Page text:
Raise your hand if Charles Dickens crossed your mind while watching the Philadelphia Union take on the Houston Dynamo. It was hard not to think of the game as A Tale of Two Halves, the first four words of which we use when we see two things that are polar opposites (insert fifth word). Dickens coined that phrase in his famous novel A Tale of Two Cities. The opening line of that novel is famous as well. "It was the best of times. It was the worst of times." But this soccer match never reached either of those extremes. Instead the two teams combined to put a shot on target just two times in 90 minutes. A much less famous line from the same novel fits the game more readily, "we had everything before us, we had nothing before us." Opportunities presented themselves to the Union but in the end they could not put a shot on target.
The game funnel shows yet another game where the Union completed more passes and owned more possession but conceded more shots in the box. It's becoming a broken record, and I'll talk more about the trend in the big picture below. In the first half the Union had 48% of the possession but were outshot 12-1.
Twelve to one.
12 to 1.
For the first 35 minutes of the 2nd half the Union controlled the ball 54% of the time and outshot the Dynamo 7-0. During the last 10 +6 injury minutes of the match the Union had 81% possession and squeezed off another 3 shots. Adding that up the Union controlled the ball 64% of the time and outshot the Dynamo 10-0 in the second half.
You will be hard pressed to find a match with a more extreme shooting differential between the two halves.
Stat of the Match -
This may seem like a nitpick on Vincent Nogueira, but I assure you that's not the intention. I'm trying to isolate the missing link between the midfield and the forwards. There appears to be a lack of "magic" in the final third that is costing the Union better results. Here is Nogueira's pass chart. He touched the ball 65 times, made 54 passes and completed an astonishing 98% of them.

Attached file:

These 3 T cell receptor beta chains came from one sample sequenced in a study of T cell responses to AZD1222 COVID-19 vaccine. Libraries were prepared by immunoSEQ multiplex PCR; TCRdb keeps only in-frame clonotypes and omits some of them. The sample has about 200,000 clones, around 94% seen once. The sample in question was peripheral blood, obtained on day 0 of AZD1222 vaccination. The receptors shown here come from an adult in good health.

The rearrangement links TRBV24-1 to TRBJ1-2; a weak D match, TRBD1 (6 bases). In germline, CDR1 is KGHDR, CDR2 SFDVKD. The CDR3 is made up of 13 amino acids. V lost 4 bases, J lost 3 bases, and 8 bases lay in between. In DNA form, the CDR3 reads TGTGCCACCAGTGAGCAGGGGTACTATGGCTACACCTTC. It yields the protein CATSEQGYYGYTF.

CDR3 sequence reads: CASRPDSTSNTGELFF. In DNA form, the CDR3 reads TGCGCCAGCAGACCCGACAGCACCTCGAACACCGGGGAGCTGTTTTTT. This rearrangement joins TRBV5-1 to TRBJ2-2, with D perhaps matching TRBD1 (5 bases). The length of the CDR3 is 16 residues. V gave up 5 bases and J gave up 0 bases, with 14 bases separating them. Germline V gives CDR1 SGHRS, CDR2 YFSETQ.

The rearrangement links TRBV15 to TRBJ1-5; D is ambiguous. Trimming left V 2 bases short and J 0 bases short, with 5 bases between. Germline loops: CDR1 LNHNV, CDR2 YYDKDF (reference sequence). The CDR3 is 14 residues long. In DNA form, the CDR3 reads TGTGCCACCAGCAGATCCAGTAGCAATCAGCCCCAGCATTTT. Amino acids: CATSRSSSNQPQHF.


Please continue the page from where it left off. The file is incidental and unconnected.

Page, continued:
But the stat of the match is that I see only one completed pass by Nogueira into the 18 yard box. One was a long cross that didn't connect and one connects and another close one I'm judging to be outside the box. Maurice Edu had just one as well and Carroll had no passes completed inside the 18. But Nogueira is supposed to be the link to the three forwards up top. Look even further out. There is very little forward pushing activity even 30 yards out. There is an odd amount of space surrounding the box. Noguiera is a big reason the Union enjoy possession advantage now match after match, but the Union need him to push up even further to create chances for his struggling teammates.
Stat Zero of the Match -
Conor Casey flubbed what was the best chance the Union had all match. Andrew Wenger placed a great ball to Casey who looked to punch it into a half open net with his left foot. But the shot ricocheted off his right foot and into the face of a defender. It was a shot a striker has to finish. But Casey otherwise did not perform well. He had almost as many fouls (3) as completed passes (4). And there really isn't much more to tell about his 63 minutes. His whoscored rating was 5.9. Casey does not yet appear like he is the same player that finished second in the Comeback Player of the Year Award voting last year. The Union desperately need him to regain that form.
Stat Hero the Match -
Anytime there is a clean sheet draw it's a strong bet the hero will be on the defensive side. Amobi Okugo earned his second hero award as the anchor of the clean sheet. He also took the shot that was the Union's closest to the frame, and that makes him the Union's most dangerous offensive player this game as well. Amobi had 13 clearances, a blocked shot, 2 interceptions and 3 tackles. He also completed 92% of his 52 passes, including a key pass. His whoscored rating was an otherworldly 8.26.
The Big Picture -
The Houston game marked the 5th consecutive game that the Union took 40% or less of the total shots inside the 18 yard box. In those five matches the Union have taken 25 shots inside the box and their opponents have taken 45.
Forty-five to twenty-five.
45 to 25.
That's a really shocking number for a team that has enjoyed almost 54% of the possession over those same five games. Five games is too long for this issue to be chalked up to bad luck. The expected shot in the box differential given the minutes of possession favors the Union 32 to 28. So the Union have managed 7 less shots in the box than they should have while conceding 17 more.
I think this Dickens line from A Tale of Two Cities expresses what we're witnessing best, "it was the epoch of belief, it was the epoch of incredulity."
Check out the poll below and see what the readers believe is cause for the Union's shot woes.